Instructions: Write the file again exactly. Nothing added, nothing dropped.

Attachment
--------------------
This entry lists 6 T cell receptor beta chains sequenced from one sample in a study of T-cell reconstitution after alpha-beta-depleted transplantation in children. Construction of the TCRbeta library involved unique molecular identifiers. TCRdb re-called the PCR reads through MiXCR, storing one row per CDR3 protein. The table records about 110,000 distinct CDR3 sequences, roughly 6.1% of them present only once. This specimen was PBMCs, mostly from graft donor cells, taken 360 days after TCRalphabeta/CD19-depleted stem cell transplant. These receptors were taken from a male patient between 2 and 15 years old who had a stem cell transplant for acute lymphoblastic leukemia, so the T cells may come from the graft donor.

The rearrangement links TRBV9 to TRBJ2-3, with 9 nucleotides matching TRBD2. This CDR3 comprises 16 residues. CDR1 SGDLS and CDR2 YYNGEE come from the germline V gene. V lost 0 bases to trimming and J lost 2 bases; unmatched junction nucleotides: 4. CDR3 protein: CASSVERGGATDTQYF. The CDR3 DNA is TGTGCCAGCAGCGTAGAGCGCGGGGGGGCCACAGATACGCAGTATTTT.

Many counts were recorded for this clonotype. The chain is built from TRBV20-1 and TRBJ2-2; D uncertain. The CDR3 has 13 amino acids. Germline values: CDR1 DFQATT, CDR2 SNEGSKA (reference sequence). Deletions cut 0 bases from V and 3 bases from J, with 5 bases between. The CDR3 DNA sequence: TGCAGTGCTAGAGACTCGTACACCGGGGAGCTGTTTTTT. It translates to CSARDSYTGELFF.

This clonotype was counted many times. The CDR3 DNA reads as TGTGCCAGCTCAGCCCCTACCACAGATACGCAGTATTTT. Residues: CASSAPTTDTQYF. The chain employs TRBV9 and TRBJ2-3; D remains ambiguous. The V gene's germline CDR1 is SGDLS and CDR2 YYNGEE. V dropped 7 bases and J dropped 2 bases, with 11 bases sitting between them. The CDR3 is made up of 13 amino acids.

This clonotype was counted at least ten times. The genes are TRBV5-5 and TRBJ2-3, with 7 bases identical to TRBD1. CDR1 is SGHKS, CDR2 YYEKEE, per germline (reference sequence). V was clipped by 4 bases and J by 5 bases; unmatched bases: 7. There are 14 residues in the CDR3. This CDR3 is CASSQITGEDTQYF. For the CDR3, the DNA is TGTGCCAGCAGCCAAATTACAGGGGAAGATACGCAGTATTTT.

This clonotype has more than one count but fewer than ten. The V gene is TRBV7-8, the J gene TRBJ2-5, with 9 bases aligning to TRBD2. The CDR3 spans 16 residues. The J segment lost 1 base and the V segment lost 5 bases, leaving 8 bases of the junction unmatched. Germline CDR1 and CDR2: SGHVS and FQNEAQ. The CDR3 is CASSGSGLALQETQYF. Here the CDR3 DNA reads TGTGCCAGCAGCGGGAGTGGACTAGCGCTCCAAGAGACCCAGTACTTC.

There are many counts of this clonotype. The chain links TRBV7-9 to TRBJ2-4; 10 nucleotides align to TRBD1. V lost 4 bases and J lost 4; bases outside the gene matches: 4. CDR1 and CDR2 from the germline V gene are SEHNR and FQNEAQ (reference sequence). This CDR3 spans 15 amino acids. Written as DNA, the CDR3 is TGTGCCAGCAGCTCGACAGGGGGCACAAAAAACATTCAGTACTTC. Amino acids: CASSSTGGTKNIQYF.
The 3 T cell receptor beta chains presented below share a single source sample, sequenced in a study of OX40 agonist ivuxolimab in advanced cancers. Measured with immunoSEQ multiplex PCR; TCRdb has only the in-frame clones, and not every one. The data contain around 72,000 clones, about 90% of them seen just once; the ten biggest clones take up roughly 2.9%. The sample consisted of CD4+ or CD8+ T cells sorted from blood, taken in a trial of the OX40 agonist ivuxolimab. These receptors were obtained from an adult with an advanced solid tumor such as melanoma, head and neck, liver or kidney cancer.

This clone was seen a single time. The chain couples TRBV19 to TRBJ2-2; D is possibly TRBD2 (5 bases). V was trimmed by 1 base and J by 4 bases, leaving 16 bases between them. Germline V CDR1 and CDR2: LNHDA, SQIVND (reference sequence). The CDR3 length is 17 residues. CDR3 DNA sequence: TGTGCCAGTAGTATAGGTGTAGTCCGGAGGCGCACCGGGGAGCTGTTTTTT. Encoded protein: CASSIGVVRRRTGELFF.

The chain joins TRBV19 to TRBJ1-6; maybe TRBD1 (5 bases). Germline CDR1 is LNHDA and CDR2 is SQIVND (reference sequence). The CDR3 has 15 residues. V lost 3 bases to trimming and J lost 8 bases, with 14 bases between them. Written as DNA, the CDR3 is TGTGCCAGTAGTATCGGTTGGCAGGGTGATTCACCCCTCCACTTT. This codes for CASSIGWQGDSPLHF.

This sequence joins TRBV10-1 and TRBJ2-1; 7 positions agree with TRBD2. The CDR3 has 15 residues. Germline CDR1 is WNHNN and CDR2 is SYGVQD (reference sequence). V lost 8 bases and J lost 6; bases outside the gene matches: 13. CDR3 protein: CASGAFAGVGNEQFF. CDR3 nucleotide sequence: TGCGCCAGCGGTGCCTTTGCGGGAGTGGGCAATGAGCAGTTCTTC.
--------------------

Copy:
This entry lists 6 T cell receptor beta chains sequenced from one sample in a study of T-cell reconstitution after alpha-beta-depleted transplantation in children. Construction of the TCRbeta library involved unique molecular identifiers. TCRdb re-called the PCR reads through MiXCR, storing one row per CDR3 protein. The table records about 110,000 distinct CDR3 sequences, roughly 6.1% of them present only once. This specimen was PBMCs, mostly from graft donor cells, taken 360 days after TCRalphabeta/CD19-depleted stem cell transplant. These receptors were taken from a male patient between 2 and 15 years old who had a stem cell transplant for acute lymphoblastic leukemia, so the T cells may come from the graft donor.

The rearrangement links TRBV9 to TRBJ2-3, with 9 nucleotides matching TRBD2. This CDR3 comprises 16 residues. CDR1 SGDLS and CDR2 YYNGEE come from the germline V gene. V lost 0 bases to trimming and J lost 2 bases; unmatched junction nucleotides: 4. CDR3 protein: CASSVERGGATDTQYF. The CDR3 DNA is TGTGCCAGCAGCGTAGAGCGCGGGGGGGCCACAGATACGCAGTATTTT.

Many counts were recorded for this clonotype. The chain is built from TRBV20-1 and TRBJ2-2; D uncertain. The CDR3 has 13 amino acids. Germline values: CDR1 DFQATT, CDR2 SNEGSKA (reference sequence). Deletions cut 0 bases from V and 3 bases from J, with 5 bases between. The CDR3 DNA sequence: TGCAGTGCTAGAGACTCGTACACCGGGGAGCTGTTTTTT. It translates to CSARDSYTGELFF.

This clonotype was counted many times. The CDR3 DNA reads as TGTGCCAGCTCAGCCCCTACCACAGATACGCAGTATTTT. Residues: CASSAPTTDTQYF. The chain employs TRBV9 and TRBJ2-3; D remains ambiguous. The V gene's germline CDR1 is SGDLS and CDR2 YYNGEE. V dropped 7 bases and J dropped 2 bases, with 11 bases sitting between them. The CDR3 is made up of 13 amino acids.

This clonotype was counted at least ten times. The genes are TRBV5-5 and TRBJ2-3, with 7 bases identical to TRBD1. CDR1 is SGHKS, CDR2 YYEKEE, per germline (reference sequence). V was clipped by 4 bases and J by 5 bases; unmatched bases: 7. There are 14 residues in the CDR3. This CDR3 is CASSQITGEDTQYF. For the CDR3, the DNA is TGTGCCAGCAGCCAAATTACAGGGGAAGATACGCAGTATTTT.

This clonotype has more than one count but fewer than ten. The V gene is TRBV7-8, the J gene TRBJ2-5, with 9 bases aligning to TRBD2. The CDR3 spans 16 residues. The J segment lost 1 base and the V segment lost 5 bases, leaving 8 bases of the junction unmatched. Germline CDR1 and CDR2: SGHVS and FQNEAQ. The CDR3 is CASSGSGLALQETQYF. Here the CDR3 DNA reads TGTGCCAGCAGCGGGAGTGGACTAGCGCTCCAAGAGACCCAGTACTTC.

There are many counts of this clonotype. The chain links TRBV7-9 to TRBJ2-4; 10 nucleotides align to TRBD1. V lost 4 bases and J lost 4; bases outside the gene matches: 4. CDR1 and CDR2 from the germline V gene are SEHNR and FQNEAQ (reference sequence). This CDR3 spans 15 amino acids. Written as DNA, the CDR3 is TGTGCCAGCAGCTCGACAGGGGGCACAAAAAACATTCAGTACTTC. Amino acids: CASSSTGGTKNIQYF.
The 3 T cell receptor beta chains presented below share a single source sample, sequenced in a study of OX40 agonist ivuxolimab in advanced cancers. Measured with immunoSEQ multiplex PCR; TCRdb has only the in-frame clones, and not every one. The data contain around 72,000 clones, about 90% of them seen just once; the ten biggest clones take up roughly 2.9%. The sample consisted of CD4+ or CD8+ T cells sorted from blood, taken in a trial of the OX40 agonist ivuxolimab. These receptors were obtained from an adult with an advanced solid tumor such as melanoma, head and neck, liver or kidney cancer.

This clone was seen a single time. The chain couples TRBV19 to TRBJ2-2; D is possibly TRBD2 (5 bases). V was trimmed by 1 base and J by 4 bases, leaving 16 bases between them. Germline V CDR1 and CDR2: LNHDA, SQIVND (reference sequence). The CDR3 length is 17 residues. CDR3 DNA sequence: TGTGCCAGTAGTATAGGTGTAGTCCGGAGGCGCACCGGGGAGCTGTTTTTT. Encoded protein: CASSIGVVRRRTGELFF.

The chain joins TRBV19 to TRBJ1-6; maybe TRBD1 (5 bases). Germline CDR1 is LNHDA and CDR2 is SQIVND (reference sequence). The CDR3 has 15 residues. V lost 3 bases to trimming and J lost 8 bases, with 14 bases between them. Written as DNA, the CDR3 is TGTGCCAGTAGTATCGGTTGGCAGGGTGATTCACCCCTCCACTTT. This codes for CASSIGWQGDSPLHF.

This sequence joins TRBV10-1 and TRBJ2-1; 7 positions agree with TRBD2. The CDR3 has 15 residues. Germline CDR1 is WNHNN and CDR2 is SYGVQD (reference sequence). V lost 8 bases and J lost 6; bases outside the gene matches: 13. CDR3 protein: CASGAFAGVGNEQFF. CDR3 nucleotide sequence: TGCGCCAGCGGTGCCTTTGCGGGAGTGGGCAATGAGCAGTTCTTC.